NHS health check

Good morning,

I had a text message from the surgery about having a free NHS health check. Phoned up straight away and got through quickly (a miracle); the receptionist booked me for 18th April in the morning. Failed to ask which surgery I preferred at the beginning.

Feeling bit nervous. I got this fear that the health care assistant will refer me to a dietitian. A family member does buy high cholesterol food in a supermarket and online delivery. Another family member and i tried to explain several times. Is that something I should explain at the appointment? If the chance arise?

Had the same text message from the chemist. High Street chemists are doing the NHS health checks.

Trying to walk fast and exercise during adverts.

Worth doing it.

You never know maybe OK in the end. 

  • The over 40s health check is very basic and doesn't ask lots of questions like that. Last time I went they just did blood tests and checked things like blood pressure and weight, etc.

    It is a good idea to introduce annual health checks like you describe for autistic adults. Hopefully the study you are participating in will result in a wider roll out of such checks. Accessing health care can be so difficult for us.

  • I'm not sure if it's related, but I got a health check through taking part in a current study to improve autistic adults' access to healthcare. If it is similar, they ask lots of questions to do with every area of your life, housing situation, finance, nutrition, exercise, relationships, and allow you to share as much or as little as you like. At the end you can create a personal health plan of goals you want to achieve, although I'm not sure if this is for just those taking part in the study or for all health checks.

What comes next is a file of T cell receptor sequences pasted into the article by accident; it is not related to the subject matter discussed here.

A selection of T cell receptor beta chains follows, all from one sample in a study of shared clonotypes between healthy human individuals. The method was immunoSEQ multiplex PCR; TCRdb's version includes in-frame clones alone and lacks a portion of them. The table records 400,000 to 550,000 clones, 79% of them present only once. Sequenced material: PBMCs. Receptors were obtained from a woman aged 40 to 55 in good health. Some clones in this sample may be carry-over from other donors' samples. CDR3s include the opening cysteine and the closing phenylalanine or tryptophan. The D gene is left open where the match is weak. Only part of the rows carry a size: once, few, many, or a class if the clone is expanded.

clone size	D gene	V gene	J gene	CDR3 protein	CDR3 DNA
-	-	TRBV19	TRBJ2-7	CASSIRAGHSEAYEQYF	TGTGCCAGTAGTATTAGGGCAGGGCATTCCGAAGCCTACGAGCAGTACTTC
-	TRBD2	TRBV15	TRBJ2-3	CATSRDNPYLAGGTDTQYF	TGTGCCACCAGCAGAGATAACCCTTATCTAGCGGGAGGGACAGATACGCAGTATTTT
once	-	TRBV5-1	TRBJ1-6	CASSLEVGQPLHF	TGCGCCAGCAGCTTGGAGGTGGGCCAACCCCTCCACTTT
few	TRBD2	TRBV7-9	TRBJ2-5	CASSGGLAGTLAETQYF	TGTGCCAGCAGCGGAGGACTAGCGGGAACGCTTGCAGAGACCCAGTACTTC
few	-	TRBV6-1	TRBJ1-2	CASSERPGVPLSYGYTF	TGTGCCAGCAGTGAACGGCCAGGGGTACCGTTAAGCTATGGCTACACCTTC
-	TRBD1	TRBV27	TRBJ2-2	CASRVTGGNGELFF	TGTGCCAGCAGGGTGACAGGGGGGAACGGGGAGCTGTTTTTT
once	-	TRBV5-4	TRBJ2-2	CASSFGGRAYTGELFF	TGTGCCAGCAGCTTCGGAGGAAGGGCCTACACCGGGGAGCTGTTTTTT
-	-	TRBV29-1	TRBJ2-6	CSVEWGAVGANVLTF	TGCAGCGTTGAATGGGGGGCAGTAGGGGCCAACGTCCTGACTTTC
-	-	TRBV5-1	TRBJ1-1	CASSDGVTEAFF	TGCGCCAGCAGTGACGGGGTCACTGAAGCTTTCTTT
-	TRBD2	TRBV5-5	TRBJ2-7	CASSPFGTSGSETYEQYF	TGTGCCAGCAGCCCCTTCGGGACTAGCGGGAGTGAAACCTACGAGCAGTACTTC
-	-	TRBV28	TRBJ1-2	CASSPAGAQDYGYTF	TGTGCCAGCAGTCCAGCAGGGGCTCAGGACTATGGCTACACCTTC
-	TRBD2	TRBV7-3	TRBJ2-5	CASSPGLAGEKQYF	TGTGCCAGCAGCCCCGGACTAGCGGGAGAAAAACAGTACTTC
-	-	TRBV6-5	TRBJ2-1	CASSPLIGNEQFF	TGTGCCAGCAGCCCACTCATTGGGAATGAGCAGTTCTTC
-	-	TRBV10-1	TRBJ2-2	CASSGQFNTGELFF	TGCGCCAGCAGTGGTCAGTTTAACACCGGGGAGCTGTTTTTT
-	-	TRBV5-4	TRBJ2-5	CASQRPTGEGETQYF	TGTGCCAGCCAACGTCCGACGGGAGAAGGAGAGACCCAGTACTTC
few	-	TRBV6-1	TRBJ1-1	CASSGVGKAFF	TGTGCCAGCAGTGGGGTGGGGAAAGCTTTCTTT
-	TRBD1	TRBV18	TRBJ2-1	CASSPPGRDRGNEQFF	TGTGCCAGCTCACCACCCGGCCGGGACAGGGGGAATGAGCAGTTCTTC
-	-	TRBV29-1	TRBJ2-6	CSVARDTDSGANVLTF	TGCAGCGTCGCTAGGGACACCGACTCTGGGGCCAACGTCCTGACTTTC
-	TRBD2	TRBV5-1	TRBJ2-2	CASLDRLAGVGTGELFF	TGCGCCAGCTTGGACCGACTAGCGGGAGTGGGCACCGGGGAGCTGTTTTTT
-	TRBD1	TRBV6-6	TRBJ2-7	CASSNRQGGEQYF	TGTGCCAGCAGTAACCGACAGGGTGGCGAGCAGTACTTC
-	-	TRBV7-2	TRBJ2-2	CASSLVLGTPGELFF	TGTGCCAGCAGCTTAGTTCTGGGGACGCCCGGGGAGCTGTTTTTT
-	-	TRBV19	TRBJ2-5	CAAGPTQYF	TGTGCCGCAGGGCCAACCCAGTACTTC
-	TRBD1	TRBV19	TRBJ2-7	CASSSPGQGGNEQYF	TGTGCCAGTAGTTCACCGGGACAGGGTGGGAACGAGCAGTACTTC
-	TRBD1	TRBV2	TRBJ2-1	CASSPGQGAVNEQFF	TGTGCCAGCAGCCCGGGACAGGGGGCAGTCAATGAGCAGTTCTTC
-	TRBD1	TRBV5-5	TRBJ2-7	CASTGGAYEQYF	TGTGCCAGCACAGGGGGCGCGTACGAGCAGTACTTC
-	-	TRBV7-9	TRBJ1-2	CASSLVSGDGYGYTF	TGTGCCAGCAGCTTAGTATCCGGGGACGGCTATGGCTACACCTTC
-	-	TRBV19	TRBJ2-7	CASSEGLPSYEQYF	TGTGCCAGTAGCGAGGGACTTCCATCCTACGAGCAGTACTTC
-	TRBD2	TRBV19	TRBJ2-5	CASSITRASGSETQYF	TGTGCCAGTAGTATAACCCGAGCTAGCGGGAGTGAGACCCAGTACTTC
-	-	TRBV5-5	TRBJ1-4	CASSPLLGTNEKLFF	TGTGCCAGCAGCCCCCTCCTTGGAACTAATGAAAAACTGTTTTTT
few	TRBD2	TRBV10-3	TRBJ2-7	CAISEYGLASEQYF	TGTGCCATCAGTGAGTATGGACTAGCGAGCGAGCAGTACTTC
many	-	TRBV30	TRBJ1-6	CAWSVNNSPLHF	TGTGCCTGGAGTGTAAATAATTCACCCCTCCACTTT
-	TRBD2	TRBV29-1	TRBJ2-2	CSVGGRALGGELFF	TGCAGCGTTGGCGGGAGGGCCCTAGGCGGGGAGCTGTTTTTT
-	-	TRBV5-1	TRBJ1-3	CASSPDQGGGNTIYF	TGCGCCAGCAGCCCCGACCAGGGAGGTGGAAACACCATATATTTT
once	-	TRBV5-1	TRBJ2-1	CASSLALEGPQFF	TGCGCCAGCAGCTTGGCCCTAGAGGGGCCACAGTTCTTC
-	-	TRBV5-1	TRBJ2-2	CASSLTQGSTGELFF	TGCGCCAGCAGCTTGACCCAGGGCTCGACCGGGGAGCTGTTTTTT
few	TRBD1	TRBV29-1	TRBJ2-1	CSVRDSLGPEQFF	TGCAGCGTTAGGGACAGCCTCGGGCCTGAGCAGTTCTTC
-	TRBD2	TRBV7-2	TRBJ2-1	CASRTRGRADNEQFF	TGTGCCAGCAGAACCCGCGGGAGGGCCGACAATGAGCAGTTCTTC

• Apparently I had a letter sent and didn't arrive. Then sent me SMS text messages. 

  • Or maybe they're doing health checks because noticing any problems so they can be dealt with sooner rather than later is better for patients, better for overloaded hospitals and more cost-effective. 

  • I’ve heard about this before, both before and after Covid and even though I’ve never got a text for one, I’m getting the impression that they are being brought in as mandatory, depending on what part of Manchester you are living in, according to some friends across Greater Manchester -  I know that post-Covid, given reports from family and friends there, as an extension of the vaccine rollout post Covid, the HSE in Ireland are making these health checks mandatory in order to ensure vaccine and booster compliance and if you fail to respond to the texts or fail to turn up for the appointment, the next thing you know in Ireland is that the Gardai (Irish police) turn up at your door, as the Irish government during Covid made amendments to the Irish Mental Treatment act to enforce compliance with lockdown restrictions and vaccine mandates, which gives the Gardai the power to arrest and detain people under the amended Irish Mental Treatment Act, so attending these appointments is mandatory in Ireland 

  • I enjoy the health checks apart from having my blood taken.

  • Lovely to hear the news that your health check went well (and that you ond the healthcare assistant both got on OK too).

    I think that is a good achievement for you to celebrate.

  • ah i got 6 more years. ill probably still be a physical badass by then lol
    although granted my mental health is probably the one constantly going down hill and forcing myself day to day through my job that everyone quits and has high turn over due to how miserable it is probably makes that worse, just 2 or 3 years of my job does mental health a bad thing, infact it seems the absolute max anyone has stayed in my job is 3 years. i am to force myself through 20 to get my state pension contributions